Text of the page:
We knew we wanted to take the 6-7 hours it took to see this memorial, paying the $50/per person fee, taking the 1.25 hour bus ride there and back, and walking through the two sites with a tour guide. Now that we have seen it, we feel even more strongly that it was an important museum to see and would recommend it to others.  We met our bus and tour guide (‘Cracow Tours’) before noon having walked from Oskar Schindler’s Factory Museum and through Krakow’s Jewish Quarter (Kazimierz) beforehand. On this full bus, we were shown a documentary about the liberation of Auschwitz and Birkenau by the Russian Army on January 27, 1945. We were driven to the small town of Oswiecim, Poland, which is the Polish name of the town. When the Nazis invaded and chose this town in which to house their answer to “The Final Solution to the Jewish Question”, it was renamed ‘Auschwitz’ and became their largest extermination center.  The memorial is actually two separate death camps–Auschwitz I, which housed up to about 16, 000 prisoners and was a former Polish Army base, and Auschwitz II/Birkenau (about 2 miles from Auschwitz I),  which housed up to 90,000 prisoners at its peak in the summer of 1944.

While we walked around and through the original buildings of Auschwitz I with our tour guide, it was difficult to imagine what it was like for the prisoners here. Some interior floors were scrubbed linoleum, the three-tiered bunks had actual thin mattresses on them, the three-story brick buildings were intact and were separated with a somewhat green lawn. No doubt it was quite a different site 75 years ago.  There were 28 buildings on the site–20 of them were there originally when the Nazis took over, and eight more were erected using prisoner labor. In addition, 20 one-story buildings were built in 1944 directly adjacent to the main camp and used for quarters for women prisoners, workshops, temporary SS barracks, and storehouses for property plundered from the Jews exterminated in the gas chambers.

We saw walls with photographs of Hungarian Jews brought here, whole rooms with piles of personal items which the Nazis failed to destroy as they attempted to remove all traces of their atrocities, rooms in which prisoners were starved to death for attempting to escape or for some other infraction. We walked through the courtyard between Blocks 10 (Medical Experiments) and 11 (Camp Jail) where prisoners were executed at one end and whose windows were boarded up in order to prevent other prisoners from witnessing. Our guide told us that taking photographs was allowed at any time during the tour except for two places–the basement of Block 11 and in the room where the pile of human hair was exhibited. She also said that selfies would not be appropriate.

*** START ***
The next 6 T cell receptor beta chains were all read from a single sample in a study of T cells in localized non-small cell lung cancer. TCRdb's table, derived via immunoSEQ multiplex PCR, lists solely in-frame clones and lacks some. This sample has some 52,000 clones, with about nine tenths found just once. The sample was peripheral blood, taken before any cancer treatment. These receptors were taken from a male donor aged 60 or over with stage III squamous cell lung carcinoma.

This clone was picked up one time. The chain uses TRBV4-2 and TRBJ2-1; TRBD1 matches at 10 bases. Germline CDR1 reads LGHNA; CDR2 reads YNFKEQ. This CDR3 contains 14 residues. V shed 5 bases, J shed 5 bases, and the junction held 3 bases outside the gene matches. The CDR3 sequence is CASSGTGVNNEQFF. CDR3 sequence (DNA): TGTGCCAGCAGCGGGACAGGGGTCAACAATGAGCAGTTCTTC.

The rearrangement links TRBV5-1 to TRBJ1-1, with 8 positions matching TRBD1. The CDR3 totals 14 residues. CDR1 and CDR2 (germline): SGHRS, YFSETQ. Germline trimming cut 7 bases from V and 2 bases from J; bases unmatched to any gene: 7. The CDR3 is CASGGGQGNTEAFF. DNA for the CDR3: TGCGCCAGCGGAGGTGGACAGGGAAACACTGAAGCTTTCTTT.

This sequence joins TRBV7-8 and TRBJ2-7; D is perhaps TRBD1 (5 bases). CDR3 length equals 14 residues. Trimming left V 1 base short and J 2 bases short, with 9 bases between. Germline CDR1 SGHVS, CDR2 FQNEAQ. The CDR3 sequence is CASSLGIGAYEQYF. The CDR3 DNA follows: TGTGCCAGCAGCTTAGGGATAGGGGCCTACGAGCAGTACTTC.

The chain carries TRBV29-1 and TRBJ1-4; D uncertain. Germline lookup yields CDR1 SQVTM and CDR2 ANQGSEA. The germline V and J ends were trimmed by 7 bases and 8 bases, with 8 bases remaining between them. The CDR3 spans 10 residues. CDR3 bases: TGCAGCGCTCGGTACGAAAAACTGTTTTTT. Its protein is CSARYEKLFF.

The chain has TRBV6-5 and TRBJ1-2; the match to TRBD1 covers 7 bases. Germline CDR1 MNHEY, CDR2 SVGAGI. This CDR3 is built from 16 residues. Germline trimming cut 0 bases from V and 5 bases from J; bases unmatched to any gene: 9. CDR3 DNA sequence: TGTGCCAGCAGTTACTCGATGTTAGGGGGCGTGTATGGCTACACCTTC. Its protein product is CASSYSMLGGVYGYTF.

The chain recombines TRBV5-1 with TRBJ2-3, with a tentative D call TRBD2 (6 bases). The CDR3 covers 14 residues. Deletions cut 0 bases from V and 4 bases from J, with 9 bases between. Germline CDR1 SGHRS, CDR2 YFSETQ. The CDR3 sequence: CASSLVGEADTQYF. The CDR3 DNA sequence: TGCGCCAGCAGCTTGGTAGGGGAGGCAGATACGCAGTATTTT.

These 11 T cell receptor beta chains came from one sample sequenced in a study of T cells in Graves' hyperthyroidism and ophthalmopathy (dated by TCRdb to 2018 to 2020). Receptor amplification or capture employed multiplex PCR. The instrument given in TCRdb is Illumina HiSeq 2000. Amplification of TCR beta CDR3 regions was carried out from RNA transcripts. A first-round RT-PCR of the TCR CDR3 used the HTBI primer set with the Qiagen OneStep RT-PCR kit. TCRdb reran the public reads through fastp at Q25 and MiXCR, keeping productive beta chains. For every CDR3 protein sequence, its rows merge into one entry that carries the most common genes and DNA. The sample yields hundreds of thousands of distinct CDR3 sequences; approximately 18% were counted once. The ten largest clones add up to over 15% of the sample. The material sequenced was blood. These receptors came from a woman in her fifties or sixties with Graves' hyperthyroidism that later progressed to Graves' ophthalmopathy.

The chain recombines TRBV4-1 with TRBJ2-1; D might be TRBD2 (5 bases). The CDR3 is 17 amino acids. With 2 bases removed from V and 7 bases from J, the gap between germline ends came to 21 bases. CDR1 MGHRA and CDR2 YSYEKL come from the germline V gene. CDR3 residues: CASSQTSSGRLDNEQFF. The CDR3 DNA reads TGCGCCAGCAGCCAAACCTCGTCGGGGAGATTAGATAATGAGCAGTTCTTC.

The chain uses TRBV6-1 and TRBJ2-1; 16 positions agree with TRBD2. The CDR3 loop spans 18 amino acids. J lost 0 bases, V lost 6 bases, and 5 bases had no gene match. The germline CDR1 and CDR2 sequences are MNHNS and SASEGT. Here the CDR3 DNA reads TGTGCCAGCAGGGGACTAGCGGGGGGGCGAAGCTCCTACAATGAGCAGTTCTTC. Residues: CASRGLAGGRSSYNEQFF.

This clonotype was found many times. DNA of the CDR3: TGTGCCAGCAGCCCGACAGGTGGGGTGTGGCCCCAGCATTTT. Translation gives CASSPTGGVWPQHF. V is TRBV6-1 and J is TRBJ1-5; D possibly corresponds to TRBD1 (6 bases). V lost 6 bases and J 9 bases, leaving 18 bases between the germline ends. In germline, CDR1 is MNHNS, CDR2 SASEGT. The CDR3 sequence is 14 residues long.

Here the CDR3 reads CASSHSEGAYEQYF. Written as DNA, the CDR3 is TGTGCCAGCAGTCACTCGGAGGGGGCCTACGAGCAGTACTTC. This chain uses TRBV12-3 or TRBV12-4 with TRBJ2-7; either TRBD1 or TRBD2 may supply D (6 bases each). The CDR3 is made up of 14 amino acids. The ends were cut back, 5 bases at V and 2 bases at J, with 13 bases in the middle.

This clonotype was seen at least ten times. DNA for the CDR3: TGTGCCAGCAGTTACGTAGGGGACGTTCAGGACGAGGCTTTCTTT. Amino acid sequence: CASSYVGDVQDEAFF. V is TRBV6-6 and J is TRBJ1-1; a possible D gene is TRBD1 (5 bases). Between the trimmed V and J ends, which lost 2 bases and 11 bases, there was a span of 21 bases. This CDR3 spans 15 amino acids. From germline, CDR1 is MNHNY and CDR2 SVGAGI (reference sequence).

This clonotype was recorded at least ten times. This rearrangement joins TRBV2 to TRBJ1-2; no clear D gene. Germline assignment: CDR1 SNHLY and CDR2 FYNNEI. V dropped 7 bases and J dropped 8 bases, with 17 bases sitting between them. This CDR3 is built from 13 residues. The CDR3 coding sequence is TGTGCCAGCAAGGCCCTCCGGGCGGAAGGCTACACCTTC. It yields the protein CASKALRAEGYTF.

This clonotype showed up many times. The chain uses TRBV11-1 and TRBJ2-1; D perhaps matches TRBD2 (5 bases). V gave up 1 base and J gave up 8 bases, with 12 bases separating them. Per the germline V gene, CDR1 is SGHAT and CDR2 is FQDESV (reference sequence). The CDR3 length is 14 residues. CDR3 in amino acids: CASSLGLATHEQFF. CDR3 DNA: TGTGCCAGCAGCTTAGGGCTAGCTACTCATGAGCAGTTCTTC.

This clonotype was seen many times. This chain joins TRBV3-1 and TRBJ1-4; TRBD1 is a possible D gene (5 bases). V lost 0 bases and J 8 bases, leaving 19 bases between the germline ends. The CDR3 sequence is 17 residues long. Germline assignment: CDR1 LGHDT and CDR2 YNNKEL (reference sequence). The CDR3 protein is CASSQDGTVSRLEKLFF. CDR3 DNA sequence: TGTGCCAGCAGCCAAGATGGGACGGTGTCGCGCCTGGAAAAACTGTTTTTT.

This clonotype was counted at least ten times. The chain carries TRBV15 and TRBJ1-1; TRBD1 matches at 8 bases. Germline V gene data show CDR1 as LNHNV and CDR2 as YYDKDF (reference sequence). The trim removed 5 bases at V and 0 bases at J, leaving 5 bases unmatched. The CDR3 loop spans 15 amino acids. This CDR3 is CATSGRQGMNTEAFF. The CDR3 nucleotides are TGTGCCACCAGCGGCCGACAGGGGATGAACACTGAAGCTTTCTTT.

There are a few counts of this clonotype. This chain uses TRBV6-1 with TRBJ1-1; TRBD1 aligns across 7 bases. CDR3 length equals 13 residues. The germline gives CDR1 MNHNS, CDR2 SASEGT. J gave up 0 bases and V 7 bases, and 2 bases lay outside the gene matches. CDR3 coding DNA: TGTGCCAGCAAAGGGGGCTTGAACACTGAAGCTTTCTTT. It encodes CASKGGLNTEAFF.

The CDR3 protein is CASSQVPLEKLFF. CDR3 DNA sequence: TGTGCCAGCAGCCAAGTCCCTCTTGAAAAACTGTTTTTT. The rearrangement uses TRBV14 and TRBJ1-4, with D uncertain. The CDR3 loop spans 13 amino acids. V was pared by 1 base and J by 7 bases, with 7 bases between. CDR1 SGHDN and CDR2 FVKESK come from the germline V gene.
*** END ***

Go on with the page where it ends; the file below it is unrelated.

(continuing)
It is not my bent to show extreme emotion most of the time, so I was not taken by surprise by not doing so here. I did witness one example of such passion though; a teenage girl with her mother had exited the crematorium and soon began kneeling down and weeping. Her mother hugged and consoled her as best she could.

Before our bus arrived at the second portion of our tour–Auschwitz II/Birkenau, our tour guide gave us the option of staying near the entrance, perhaps sitting in the cafe and having a drink (it was quite sunny and hot that day). She warned us that there would be a lot of walking (‘3 kilometers’) and no trees or shade. I think she was talking directly to me. But I decided to forge ahead anyway. For much of this tour, I was usually lagging behind, but eventually caught up with our group and heard most of what she said. By the way, as young as she was (maybe late 20s?), she showed extreme tact, professionalism, and knowledge in describing what most people would consider horrific actions.

Aschwitz II/Birkenau was unbelievably huge. Again, it held 90,000 prisoners (not counting the SS) at its peak in 1944.  At that time, there were more than 300 buildings, mostly wooden barracks, 40 more barracks for the SS,  11 miles of electrified barbed-wire fencing, more than 6 miles of roads, and 8 miles of drainage ditches–all built in 346 acres. This death camp was created to be efficient: the train cars stopped as close to the crematoriums as possible, prisoners were divided up immediately as either strong enough to work or not, and if not, were murdered that same day.  There were five total crematoria located here; “A report drawn up in 1943 by the camp SS construction bureau indicates  that the capacity of all five Auschwitz crematoria was 4,756 corpses per 24-hour period.” [The Auschwitz-Birkenau Memorial Guidebook]. There are to this day traces of human ashes present in the vicinity of the crematoria and burning pits due to the dumping of ashes into the Vistula River at that time.

At the far end of the camp where the train tracks end is a monument to the victims. It was built in 1967, and, both physically and symbolically, marks the end of the road that, during the war, led to the gas chambers. There are 23 plaques on the monument, each of which has inscribed a text written in the principal language spoken by the deportees to Auschwitz.